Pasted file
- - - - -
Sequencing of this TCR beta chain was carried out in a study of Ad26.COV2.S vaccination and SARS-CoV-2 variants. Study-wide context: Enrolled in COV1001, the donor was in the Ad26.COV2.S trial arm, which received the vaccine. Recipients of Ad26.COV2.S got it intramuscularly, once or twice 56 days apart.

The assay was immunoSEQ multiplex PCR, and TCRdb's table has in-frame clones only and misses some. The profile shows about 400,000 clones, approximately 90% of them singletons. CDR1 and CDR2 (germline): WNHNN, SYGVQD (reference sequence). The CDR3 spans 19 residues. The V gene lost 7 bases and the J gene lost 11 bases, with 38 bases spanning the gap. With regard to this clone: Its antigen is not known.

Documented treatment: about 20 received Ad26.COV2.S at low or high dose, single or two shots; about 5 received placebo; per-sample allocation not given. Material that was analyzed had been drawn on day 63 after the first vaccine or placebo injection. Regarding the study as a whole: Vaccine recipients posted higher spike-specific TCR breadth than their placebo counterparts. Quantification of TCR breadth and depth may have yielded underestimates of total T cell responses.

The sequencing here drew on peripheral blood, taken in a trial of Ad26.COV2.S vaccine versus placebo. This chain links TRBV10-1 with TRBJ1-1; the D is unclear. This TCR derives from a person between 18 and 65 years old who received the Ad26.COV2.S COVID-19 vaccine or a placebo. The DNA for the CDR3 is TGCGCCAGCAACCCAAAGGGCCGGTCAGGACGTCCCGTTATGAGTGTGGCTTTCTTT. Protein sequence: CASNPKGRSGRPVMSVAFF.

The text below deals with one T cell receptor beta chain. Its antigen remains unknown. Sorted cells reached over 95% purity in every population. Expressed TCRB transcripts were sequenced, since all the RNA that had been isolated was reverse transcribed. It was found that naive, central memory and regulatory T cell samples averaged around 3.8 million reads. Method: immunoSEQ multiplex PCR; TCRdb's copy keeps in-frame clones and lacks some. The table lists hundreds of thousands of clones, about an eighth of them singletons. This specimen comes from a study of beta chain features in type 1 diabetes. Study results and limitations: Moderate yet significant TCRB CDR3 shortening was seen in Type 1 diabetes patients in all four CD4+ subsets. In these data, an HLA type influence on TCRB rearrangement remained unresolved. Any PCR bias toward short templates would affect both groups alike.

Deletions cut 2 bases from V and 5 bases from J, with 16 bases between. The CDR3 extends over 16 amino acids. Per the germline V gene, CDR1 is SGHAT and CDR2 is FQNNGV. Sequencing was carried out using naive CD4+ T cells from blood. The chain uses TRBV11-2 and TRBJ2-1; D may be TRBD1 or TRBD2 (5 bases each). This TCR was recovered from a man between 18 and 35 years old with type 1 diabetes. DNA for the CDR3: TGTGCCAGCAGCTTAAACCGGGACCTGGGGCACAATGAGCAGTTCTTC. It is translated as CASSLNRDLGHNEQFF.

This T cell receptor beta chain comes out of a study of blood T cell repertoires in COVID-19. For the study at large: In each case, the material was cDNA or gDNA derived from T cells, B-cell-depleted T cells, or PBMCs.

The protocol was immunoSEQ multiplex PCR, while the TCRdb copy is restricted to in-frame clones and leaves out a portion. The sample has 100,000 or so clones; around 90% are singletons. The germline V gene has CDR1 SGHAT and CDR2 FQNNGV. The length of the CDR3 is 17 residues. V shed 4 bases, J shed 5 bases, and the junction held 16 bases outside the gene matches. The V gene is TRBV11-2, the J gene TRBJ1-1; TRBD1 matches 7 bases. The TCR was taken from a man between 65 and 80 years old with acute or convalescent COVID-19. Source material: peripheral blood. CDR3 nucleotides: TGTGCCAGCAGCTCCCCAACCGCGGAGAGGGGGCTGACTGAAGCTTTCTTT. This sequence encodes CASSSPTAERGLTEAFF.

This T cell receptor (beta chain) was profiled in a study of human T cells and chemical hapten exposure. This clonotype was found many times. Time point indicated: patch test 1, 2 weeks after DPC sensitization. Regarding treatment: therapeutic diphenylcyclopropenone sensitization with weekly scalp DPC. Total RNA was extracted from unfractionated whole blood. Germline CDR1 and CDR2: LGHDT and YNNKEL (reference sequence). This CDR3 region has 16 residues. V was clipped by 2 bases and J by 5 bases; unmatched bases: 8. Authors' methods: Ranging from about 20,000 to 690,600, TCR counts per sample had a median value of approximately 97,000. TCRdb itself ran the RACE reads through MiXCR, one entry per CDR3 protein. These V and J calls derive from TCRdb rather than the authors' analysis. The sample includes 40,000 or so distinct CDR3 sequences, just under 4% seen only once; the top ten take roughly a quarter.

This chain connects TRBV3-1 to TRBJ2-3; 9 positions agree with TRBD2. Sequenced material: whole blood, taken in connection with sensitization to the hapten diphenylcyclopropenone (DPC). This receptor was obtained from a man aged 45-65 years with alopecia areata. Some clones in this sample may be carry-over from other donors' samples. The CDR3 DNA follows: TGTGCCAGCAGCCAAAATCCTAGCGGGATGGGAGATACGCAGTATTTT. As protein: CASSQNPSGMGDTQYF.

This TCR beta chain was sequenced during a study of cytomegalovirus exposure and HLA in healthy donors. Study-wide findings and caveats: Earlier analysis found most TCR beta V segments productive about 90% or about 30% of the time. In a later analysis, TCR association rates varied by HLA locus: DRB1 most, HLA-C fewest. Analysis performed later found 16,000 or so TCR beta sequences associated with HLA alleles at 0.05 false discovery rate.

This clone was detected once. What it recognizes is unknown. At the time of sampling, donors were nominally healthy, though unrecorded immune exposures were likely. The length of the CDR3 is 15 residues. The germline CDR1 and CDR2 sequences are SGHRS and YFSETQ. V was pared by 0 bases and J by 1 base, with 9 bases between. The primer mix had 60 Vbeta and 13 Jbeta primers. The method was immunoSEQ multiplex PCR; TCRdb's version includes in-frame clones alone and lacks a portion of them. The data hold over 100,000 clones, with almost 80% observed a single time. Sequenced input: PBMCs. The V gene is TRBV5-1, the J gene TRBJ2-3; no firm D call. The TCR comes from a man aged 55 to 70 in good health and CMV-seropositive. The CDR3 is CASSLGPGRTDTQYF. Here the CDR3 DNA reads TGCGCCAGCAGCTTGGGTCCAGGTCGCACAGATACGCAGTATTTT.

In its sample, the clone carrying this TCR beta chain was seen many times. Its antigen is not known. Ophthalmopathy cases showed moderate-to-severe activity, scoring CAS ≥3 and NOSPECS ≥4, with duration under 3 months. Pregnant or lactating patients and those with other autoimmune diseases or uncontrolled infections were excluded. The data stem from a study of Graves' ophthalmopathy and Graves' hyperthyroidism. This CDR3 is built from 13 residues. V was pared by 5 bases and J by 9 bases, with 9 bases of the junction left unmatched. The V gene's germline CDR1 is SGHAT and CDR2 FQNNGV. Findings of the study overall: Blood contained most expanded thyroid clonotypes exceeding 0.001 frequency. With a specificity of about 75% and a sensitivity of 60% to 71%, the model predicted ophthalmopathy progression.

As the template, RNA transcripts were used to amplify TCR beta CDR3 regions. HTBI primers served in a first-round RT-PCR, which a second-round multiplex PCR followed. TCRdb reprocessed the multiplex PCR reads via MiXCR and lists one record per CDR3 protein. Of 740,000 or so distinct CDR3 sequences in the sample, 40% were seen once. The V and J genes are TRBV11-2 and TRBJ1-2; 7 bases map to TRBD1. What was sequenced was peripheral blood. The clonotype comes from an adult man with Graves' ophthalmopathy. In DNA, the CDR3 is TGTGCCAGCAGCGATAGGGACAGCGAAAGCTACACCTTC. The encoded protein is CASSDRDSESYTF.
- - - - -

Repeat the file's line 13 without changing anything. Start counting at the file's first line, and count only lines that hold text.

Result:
In its sample, the clone carrying this TCR beta chain was seen many times. Its antigen is not known. Ophthalmopathy cases showed moderate-to-severe activity, scoring CAS ≥3 and NOSPECS ≥4, with duration under 3 months. Pregnant or lactating patients and those with other autoimmune diseases or uncontrolled infections were excluded. The data stem from a study of Graves' ophthalmopathy and Graves' hyperthyroidism. This CDR3 is built from 13 residues. V was pared by 5 bases and J by 9 bases, with 9 bases of the junction left unmatched. The V gene's germline CDR1 is SGHAT and CDR2 FQNNGV. Findings of the study overall: Blood contained most expanded thyroid clonotypes exceeding 0.001 frequency. With a specificity of about 75% and a sensitivity of 60% to 71%, the model predicted ophthalmopathy progression.